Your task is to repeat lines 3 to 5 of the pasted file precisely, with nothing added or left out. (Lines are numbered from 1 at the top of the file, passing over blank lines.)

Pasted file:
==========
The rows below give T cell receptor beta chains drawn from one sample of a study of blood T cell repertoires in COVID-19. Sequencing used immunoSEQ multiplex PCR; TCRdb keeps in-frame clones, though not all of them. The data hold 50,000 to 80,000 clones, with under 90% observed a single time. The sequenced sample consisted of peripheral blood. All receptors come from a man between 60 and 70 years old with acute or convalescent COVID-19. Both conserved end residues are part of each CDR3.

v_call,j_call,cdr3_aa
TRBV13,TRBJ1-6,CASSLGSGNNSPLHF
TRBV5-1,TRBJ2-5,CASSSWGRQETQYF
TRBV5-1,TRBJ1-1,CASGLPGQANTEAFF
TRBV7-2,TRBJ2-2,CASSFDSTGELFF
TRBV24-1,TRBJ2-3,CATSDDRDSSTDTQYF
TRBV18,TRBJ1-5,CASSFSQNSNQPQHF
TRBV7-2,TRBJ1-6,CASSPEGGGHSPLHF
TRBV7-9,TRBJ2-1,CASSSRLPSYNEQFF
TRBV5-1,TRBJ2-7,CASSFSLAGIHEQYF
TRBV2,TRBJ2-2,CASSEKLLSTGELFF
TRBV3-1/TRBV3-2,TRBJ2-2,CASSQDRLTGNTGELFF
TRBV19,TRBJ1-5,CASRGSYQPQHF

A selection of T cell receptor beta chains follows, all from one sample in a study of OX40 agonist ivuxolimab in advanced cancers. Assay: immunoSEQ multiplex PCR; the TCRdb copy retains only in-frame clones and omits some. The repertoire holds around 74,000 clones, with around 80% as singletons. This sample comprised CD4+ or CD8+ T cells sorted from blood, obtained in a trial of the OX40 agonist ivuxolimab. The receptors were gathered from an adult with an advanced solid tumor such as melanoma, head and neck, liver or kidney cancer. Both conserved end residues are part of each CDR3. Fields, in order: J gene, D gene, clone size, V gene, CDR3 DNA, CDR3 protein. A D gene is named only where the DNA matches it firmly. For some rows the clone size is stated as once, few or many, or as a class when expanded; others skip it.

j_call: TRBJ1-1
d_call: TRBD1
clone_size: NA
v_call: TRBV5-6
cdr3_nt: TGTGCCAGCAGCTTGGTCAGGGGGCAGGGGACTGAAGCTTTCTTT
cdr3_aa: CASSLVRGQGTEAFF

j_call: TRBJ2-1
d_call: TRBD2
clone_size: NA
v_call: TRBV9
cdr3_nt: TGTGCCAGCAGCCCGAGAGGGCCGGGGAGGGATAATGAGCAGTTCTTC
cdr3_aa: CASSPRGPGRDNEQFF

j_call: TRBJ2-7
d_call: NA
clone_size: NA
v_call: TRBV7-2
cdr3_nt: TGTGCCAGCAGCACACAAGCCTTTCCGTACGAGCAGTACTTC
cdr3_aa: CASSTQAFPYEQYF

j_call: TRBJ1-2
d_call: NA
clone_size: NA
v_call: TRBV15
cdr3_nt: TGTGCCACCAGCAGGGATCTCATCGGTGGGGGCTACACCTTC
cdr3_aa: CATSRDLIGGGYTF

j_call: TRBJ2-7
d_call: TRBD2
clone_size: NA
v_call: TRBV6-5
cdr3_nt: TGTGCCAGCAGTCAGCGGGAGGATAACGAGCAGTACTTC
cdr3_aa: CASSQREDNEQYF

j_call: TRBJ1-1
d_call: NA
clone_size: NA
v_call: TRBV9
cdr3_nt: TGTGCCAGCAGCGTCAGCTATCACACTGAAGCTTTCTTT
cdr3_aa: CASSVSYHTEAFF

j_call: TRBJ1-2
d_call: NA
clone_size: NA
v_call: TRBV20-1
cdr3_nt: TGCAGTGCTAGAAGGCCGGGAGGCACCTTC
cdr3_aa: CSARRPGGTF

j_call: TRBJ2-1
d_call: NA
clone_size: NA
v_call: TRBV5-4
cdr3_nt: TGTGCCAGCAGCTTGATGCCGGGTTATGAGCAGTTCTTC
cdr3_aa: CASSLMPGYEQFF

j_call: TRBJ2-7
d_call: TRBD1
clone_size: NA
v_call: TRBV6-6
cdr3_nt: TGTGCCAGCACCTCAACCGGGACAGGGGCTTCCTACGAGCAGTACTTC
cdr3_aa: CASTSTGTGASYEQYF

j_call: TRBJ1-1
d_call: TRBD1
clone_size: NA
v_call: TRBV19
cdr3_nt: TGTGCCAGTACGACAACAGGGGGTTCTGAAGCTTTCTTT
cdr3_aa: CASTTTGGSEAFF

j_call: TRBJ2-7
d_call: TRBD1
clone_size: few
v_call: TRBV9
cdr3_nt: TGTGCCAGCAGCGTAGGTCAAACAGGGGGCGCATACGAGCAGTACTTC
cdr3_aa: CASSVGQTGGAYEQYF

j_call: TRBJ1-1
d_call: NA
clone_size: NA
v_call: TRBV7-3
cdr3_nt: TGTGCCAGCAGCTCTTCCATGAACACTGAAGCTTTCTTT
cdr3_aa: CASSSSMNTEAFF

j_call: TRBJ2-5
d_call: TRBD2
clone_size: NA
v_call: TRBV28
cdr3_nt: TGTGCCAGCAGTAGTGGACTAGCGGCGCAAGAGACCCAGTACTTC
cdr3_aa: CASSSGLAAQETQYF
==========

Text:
TRBV13,TRBJ1-6,CASSLGSGNNSPLHF
TRBV5-1,TRBJ2-5,CASSSWGRQETQYF
TRBV5-1,TRBJ1-1,CASGLPGQANTEAFF